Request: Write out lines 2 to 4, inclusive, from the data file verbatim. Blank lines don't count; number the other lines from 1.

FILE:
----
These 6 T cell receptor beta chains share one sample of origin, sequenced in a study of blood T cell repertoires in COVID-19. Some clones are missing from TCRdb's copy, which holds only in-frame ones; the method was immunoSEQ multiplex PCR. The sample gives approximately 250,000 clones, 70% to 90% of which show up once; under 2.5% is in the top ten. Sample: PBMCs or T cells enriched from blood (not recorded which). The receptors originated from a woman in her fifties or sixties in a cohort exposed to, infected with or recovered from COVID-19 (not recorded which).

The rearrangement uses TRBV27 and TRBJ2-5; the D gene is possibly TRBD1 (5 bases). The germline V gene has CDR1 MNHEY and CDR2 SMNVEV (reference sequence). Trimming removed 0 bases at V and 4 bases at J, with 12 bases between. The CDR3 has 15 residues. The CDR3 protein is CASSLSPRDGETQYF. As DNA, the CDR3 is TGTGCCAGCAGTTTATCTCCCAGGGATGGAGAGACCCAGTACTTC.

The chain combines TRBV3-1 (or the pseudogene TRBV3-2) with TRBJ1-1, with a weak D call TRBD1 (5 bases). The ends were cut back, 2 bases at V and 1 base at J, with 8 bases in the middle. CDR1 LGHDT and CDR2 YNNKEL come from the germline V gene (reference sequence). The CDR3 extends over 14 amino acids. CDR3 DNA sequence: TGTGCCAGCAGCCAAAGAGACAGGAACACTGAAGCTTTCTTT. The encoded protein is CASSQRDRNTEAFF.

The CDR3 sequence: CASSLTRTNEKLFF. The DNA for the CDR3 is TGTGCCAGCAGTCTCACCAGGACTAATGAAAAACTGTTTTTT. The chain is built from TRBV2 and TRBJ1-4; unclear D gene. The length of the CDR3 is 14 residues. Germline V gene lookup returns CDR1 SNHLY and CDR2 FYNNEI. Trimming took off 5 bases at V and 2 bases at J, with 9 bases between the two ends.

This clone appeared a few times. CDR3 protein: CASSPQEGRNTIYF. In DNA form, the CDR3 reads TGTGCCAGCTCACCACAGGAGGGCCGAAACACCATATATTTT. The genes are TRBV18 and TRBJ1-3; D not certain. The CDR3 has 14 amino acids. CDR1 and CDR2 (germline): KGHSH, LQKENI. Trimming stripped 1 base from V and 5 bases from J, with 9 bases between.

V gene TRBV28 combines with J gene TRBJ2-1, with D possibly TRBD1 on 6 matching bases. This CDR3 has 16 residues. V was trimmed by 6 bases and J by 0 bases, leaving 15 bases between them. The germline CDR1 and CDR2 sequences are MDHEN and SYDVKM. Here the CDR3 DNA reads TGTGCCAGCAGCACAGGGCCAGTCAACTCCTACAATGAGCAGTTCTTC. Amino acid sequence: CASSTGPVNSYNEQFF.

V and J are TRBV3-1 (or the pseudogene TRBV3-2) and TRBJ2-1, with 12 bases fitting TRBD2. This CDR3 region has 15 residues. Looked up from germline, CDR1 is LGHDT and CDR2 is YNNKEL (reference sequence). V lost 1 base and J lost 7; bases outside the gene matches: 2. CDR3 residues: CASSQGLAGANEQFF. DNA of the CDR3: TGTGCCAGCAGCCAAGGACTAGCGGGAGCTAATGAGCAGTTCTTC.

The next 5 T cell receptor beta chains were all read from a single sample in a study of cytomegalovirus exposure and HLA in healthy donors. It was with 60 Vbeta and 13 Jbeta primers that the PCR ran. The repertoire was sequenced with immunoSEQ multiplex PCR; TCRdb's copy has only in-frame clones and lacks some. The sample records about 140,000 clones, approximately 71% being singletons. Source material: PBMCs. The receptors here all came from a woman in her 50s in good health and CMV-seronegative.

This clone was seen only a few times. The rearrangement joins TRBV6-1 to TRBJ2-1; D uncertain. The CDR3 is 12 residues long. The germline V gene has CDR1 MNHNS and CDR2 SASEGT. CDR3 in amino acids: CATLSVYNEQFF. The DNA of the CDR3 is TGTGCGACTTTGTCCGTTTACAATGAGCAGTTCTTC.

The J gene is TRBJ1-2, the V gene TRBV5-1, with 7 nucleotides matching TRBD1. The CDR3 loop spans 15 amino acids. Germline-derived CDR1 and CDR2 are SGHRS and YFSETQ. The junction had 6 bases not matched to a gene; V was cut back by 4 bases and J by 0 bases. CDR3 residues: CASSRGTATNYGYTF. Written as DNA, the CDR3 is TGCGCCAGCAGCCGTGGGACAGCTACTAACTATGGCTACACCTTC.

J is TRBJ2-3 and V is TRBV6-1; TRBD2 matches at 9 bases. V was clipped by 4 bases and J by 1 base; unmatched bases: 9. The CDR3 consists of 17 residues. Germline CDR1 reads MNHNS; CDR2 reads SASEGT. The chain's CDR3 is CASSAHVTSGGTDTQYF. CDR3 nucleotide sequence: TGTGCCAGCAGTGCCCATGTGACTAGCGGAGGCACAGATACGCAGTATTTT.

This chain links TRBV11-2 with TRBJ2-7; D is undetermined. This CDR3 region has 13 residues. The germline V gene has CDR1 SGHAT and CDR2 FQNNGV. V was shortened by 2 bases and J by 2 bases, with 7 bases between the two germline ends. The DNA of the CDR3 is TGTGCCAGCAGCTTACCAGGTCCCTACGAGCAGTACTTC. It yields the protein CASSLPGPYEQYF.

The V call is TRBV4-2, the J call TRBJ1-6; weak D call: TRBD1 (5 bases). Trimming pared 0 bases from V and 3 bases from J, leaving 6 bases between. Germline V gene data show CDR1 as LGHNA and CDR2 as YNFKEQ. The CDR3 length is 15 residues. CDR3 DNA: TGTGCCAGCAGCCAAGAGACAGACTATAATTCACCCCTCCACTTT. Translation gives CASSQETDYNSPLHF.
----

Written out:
The rearrangement uses TRBV27 and TRBJ2-5; the D gene is possibly TRBD1 (5 bases). The germline V gene has CDR1 MNHEY and CDR2 SMNVEV (reference sequence). Trimming removed 0 bases at V and 4 bases at J, with 12 bases between. The CDR3 has 15 residues. The CDR3 protein is CASSLSPRDGETQYF. As DNA, the CDR3 is TGTGCCAGCAGTTTATCTCCCAGGGATGGAGAGACCCAGTACTTC.

The chain combines TRBV3-1 (or the pseudogene TRBV3-2) with TRBJ1-1, with a weak D call TRBD1 (5 bases). The ends were cut back, 2 bases at V and 1 base at J, with 8 bases in the middle. CDR1 LGHDT and CDR2 YNNKEL come from the germline V gene (reference sequence). The CDR3 extends over 14 amino acids. CDR3 DNA sequence: TGTGCCAGCAGCCAAAGAGACAGGAACACTGAAGCTTTCTTT. The encoded protein is CASSQRDRNTEAFF.

The CDR3 sequence: CASSLTRTNEKLFF. The DNA for the CDR3 is TGTGCCAGCAGTCTCACCAGGACTAATGAAAAACTGTTTTTT. The chain is built from TRBV2 and TRBJ1-4; unclear D gene. The length of the CDR3 is 14 residues. Germline V gene lookup returns CDR1 SNHLY and CDR2 FYNNEI. Trimming took off 5 bases at V and 2 bases at J, with 9 bases between the two ends.